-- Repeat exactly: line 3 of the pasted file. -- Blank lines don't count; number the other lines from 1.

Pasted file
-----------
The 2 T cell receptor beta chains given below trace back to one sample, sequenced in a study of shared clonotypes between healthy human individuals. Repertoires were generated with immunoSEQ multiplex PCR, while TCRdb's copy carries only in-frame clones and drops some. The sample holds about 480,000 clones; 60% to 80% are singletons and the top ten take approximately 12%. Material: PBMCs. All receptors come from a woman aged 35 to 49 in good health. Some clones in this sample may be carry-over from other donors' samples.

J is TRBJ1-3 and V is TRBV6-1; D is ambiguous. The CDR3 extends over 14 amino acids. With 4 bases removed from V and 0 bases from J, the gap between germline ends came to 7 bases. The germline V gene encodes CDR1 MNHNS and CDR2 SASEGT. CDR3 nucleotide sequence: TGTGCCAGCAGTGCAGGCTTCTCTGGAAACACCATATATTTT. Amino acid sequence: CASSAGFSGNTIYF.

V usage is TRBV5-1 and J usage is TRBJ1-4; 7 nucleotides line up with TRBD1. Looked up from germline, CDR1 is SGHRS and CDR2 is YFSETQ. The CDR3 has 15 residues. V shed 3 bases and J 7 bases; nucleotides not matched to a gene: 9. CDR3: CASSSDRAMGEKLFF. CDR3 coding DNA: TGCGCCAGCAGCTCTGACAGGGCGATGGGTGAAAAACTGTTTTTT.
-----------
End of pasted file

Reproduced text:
V usage is TRBV5-1 and J usage is TRBJ1-4; 7 nucleotides line up with TRBD1. Looked up from germline, CDR1 is SGHRS and CDR2 is YFSETQ. The CDR3 has 15 residues. V shed 3 bases and J 7 bases; nucleotides not matched to a gene: 9. CDR3: CASSSDRAMGEKLFF. CDR3 coding DNA: TGCGCCAGCAGCTCTGACAGGGCGATGGGTGAAAAACTGTTTTTT.